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Browns need a closer
December 19, 2011 - Ed Puskas
The Browns are a tease.
Week after week, they show an amazing propensity to play well for three quarters — or at least to keep the games close — before snatching defeat from the jaws of victory. In the end, the Browns always seem to find a way to lose.
Would it be any more frustrating if they lost 35-3 every week? I don't think so. At least then, there would no illusions going into a game about the Browns' chances of a breakthrough performance or even a lucky victory. But the way this team operates, it plays just well enough to convince its long-suffering fans that this might just be the week.
But in the end, the Browns make just enough mistakes or play it too close to the vest along the way, with the result being that the other team stays close enough to catch Cleveland at the end and leave Browns fans exasperated.
The Browns are 4-10 after another such loss — this time to the Arizona Cardinals — Sunday. The Browns led 17-7 halfway through the fourth quarter, but the Cardinals came up with 10 points in the final 8:33 to force overtime.
Arizona eventually kicked a short field goal in OT for a 20-17 victory to keep its playoff hopes alive after a 1-6 start.
That's right. The Cardinals were 1-6 at one point and are now 7-7. Arizona was once the laughingstock of the NFL. But the Cardinals played in the Super Bowl a couple of years ago and could be back in the playoffs this season. They have playmakers in wide receiver Larry Fitzgerald, whose 32-yard catch-and-run set up the winning field goal in OT, and running back Beanie Wells, who had a fourth-quarter touchdown run. Then there is cornerback Patrick Peterson, whose 32-yard punt return in OT gave Arizona the ball in Browns territory just before quarterback John Skelton found a wide-open Fitzgerald streaking through the Cleveland secondary.
The Cardinals' quarterback is John Skelton, who played at Fordham. Fordham is not exactly known as the Cradle of Quarterbacks. If a guy from Fordham can win in the NFL, why can't a Browns quarterback do it?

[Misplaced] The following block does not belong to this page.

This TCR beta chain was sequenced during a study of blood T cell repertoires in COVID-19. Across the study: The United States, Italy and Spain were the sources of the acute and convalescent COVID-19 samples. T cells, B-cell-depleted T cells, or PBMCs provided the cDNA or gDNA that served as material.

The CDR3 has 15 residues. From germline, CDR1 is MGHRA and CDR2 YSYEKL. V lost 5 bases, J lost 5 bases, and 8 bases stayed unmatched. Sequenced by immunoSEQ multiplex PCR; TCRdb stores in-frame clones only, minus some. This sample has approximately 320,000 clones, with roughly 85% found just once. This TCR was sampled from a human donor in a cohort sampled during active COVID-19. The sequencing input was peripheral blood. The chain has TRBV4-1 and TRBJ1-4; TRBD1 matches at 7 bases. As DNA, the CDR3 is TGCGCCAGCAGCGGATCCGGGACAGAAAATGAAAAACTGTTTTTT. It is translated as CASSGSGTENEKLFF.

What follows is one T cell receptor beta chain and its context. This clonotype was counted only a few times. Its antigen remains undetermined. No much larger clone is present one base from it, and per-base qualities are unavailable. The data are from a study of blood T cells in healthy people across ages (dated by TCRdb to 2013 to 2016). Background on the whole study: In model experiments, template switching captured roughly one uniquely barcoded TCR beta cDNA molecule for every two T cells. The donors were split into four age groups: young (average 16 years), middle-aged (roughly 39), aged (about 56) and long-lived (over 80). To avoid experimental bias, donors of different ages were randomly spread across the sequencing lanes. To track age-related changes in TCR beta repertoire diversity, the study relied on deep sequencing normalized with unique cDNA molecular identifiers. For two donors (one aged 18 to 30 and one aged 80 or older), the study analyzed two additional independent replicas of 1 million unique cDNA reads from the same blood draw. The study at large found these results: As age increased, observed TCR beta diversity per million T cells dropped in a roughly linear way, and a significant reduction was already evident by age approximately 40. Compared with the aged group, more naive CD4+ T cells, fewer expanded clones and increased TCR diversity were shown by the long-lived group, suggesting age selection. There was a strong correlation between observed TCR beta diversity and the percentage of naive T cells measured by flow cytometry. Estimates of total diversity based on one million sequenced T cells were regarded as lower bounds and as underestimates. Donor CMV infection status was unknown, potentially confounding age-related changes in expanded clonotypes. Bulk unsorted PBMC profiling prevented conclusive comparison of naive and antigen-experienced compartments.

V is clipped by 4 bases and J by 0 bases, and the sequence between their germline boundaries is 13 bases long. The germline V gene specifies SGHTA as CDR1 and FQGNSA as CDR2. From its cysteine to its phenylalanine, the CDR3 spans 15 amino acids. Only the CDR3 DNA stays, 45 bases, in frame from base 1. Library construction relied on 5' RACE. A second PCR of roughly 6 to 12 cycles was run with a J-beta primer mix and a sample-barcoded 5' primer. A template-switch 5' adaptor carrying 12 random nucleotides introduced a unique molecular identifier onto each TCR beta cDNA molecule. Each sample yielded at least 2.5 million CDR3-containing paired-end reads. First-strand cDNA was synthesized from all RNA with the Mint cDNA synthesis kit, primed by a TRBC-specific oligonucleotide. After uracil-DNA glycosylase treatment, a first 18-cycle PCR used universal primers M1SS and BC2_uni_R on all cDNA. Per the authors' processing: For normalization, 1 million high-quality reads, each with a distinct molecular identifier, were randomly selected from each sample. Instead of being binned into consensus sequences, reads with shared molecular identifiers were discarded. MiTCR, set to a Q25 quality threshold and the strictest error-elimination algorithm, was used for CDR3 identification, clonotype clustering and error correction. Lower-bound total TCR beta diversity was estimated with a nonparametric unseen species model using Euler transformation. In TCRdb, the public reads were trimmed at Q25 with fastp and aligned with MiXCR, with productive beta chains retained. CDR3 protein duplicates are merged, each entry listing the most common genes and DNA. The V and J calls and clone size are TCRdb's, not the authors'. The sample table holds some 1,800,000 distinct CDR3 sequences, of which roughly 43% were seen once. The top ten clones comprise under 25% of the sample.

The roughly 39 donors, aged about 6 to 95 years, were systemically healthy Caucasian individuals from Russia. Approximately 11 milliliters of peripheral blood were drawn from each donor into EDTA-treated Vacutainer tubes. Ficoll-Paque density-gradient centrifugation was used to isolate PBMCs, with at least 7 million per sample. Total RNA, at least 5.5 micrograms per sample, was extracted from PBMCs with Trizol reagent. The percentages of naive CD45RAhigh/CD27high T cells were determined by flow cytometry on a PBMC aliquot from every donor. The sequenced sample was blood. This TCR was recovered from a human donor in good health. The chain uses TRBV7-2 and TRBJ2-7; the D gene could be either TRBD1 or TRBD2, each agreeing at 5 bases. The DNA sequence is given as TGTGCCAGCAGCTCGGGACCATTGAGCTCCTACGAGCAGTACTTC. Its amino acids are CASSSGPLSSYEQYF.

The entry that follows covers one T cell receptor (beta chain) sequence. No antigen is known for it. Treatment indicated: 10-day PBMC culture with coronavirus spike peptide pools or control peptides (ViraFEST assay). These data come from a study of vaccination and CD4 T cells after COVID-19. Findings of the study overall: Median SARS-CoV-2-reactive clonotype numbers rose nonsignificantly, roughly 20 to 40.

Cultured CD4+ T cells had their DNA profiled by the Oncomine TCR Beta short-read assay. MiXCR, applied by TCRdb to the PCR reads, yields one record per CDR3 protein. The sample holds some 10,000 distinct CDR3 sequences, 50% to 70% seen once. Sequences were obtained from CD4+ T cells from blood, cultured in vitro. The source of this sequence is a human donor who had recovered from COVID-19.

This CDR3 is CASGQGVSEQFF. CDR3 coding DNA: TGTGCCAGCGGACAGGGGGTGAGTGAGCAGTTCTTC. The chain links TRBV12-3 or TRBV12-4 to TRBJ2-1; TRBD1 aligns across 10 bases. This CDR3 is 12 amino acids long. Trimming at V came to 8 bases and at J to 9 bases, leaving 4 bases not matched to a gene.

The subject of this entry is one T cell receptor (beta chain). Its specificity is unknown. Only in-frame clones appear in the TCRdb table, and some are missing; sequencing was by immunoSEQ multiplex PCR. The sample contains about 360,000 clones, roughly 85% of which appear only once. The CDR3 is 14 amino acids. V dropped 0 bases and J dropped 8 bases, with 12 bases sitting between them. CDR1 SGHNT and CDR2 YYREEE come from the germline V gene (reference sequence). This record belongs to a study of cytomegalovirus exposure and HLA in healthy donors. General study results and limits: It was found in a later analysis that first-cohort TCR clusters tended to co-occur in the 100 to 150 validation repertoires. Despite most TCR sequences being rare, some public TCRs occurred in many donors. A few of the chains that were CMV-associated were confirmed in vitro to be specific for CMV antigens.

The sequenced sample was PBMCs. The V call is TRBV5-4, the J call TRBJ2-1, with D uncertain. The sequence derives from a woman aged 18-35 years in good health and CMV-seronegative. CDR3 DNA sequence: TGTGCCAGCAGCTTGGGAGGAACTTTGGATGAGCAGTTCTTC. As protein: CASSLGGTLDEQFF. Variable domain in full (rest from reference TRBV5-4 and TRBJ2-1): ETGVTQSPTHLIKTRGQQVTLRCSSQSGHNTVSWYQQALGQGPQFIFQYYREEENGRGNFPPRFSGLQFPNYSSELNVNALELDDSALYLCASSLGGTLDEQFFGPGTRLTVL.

It goes back to what is around Skelton. Players like Fitzgerald, Wells and Peterson can make plays that change games. The Browns have too few of those players. Peyton Hillis might be one on a good day. Greg Little, who caught a 76-yard touchdown pass, shows potential. But Little has dropped at least 11 passes this season, so he's a work in progress.
Little, in fact, is a microcosm of the Browns. He can make the occasional play we saw Sunday, when he took advantage of a matchup advantage against Arizona linebacker Daryl Washington and got open. But there have been too many other instances when Colt McCoy has put the ball right in Little's hands only to see him drop it.
Maybe Little will one day catch those passes consistently. Maybe the Browns will add a playmaker or two or three in the draft and through free agency in 2012. They need more of the kinds of players who can change the game in an instant.
Perhaps then the Browns will be able to make the plays necessary to move the chains and get the fourth-quarter scores that wrap up victories, instead of just driving fans mad with all these close games that invariably turn into tough losses.
Some more imaginative play calls in the fourth quarter wouldn't hurt, either. Yes, the Browns need a closer or two. But they still have to play — as Herm Edwards would say — to win the game, instead of playing not to lose it.
The Browns always seem as if they're trying to avoid making a critical mistake late in games. And, of course, in doing that you just know they're going to make one. That comes from the coaching staff turning conservative with a lead because Pat Shurmur knows the Browns really don't have a go-to guy on offense.
When you think about that, it makes the simple fact that they've been so close so often rather amazing.
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